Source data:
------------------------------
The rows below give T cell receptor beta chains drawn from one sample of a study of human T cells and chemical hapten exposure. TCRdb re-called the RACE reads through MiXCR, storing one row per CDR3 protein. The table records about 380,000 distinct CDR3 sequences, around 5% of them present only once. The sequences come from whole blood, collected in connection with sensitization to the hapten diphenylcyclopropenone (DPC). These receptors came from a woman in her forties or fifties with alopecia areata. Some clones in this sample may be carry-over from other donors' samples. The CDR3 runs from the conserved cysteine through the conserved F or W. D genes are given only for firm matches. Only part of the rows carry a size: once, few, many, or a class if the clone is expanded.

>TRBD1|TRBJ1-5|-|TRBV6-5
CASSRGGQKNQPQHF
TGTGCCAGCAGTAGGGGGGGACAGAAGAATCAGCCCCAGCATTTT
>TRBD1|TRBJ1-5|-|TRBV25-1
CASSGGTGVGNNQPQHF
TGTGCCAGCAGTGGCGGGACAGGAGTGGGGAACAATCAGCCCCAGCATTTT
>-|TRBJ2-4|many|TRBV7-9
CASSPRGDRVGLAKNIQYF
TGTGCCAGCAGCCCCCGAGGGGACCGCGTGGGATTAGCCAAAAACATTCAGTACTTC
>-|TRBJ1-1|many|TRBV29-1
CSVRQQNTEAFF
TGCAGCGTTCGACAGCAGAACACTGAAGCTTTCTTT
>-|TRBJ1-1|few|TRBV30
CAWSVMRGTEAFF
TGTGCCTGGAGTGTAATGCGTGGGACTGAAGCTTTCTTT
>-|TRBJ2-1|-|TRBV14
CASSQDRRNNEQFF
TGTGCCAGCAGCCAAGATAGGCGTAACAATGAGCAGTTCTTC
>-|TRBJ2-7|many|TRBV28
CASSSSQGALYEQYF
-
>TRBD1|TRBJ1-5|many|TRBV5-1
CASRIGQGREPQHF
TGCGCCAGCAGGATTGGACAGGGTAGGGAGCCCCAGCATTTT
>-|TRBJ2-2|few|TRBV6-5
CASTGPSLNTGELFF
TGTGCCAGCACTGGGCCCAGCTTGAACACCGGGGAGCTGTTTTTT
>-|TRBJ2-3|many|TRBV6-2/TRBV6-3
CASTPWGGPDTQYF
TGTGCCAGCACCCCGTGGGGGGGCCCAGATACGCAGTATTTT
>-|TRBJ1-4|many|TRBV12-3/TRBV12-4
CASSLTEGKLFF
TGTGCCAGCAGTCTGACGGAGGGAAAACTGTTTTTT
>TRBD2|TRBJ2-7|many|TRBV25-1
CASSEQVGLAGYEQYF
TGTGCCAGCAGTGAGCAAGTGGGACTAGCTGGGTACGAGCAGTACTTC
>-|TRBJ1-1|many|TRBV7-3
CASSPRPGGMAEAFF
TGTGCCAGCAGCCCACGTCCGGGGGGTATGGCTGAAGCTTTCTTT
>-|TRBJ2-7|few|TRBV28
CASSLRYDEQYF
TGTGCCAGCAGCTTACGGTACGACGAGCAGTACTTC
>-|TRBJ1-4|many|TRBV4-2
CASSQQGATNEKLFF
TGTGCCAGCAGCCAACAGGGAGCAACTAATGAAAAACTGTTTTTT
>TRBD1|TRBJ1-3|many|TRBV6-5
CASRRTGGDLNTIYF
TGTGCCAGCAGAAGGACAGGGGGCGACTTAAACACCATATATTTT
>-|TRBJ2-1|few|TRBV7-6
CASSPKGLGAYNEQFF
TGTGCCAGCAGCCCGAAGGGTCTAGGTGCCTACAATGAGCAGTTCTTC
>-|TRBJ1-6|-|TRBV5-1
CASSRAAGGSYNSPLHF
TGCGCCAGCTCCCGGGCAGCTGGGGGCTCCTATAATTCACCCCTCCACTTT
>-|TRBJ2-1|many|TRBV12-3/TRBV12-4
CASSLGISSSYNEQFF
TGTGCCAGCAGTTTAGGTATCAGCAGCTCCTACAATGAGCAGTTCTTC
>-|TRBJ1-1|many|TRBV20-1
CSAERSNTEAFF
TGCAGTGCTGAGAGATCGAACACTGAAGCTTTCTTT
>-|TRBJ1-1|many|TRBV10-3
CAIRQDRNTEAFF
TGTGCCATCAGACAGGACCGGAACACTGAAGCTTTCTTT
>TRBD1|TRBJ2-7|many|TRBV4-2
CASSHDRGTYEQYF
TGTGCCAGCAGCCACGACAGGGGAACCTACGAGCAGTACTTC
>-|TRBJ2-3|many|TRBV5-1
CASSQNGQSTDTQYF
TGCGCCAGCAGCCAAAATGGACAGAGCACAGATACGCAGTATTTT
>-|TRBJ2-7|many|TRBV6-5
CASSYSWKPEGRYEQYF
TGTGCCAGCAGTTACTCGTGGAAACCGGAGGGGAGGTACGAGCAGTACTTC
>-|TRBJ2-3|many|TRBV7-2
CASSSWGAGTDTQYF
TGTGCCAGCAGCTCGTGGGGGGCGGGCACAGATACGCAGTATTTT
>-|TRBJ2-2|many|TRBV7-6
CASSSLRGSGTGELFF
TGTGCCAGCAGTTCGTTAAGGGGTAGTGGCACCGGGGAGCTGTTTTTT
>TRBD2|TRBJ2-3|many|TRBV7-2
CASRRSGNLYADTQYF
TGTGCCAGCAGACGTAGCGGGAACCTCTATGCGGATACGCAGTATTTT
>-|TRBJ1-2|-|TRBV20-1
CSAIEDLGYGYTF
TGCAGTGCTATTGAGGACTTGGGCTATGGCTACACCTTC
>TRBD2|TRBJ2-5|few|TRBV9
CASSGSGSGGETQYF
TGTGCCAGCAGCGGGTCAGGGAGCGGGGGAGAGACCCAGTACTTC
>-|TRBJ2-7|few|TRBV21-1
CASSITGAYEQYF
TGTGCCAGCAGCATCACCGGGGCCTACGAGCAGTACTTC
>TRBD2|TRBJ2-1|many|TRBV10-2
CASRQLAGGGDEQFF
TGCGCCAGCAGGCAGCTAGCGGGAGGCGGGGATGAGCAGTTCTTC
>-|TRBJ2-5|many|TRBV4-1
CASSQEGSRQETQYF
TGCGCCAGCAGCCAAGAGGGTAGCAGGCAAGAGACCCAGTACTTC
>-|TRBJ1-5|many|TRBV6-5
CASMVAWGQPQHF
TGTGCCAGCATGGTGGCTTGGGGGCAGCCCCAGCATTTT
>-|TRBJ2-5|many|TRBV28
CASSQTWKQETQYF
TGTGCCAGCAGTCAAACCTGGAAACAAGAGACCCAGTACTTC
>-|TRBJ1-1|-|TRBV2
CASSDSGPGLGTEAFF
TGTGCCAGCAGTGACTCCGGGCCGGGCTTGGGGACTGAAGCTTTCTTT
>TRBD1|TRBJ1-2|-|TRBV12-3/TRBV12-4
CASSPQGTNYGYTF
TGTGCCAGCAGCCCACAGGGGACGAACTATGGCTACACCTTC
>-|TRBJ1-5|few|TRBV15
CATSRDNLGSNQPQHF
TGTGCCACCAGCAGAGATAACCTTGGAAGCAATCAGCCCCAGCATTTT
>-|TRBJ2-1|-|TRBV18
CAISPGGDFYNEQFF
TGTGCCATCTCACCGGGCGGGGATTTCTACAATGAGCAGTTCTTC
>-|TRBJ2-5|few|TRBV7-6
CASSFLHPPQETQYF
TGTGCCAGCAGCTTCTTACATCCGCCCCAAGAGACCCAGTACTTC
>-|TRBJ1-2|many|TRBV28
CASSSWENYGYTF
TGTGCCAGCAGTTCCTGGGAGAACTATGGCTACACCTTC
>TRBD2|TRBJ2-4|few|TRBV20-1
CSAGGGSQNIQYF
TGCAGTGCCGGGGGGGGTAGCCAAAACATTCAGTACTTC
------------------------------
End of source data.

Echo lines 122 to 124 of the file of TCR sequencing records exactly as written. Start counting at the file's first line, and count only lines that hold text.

>TRBD2|TRBJ2-4|few|TRBV20-1
CSAGGGSQNIQYF
TGCAGTGCCGGGGGGGGTAGCCAAAACATTCAGTACTTC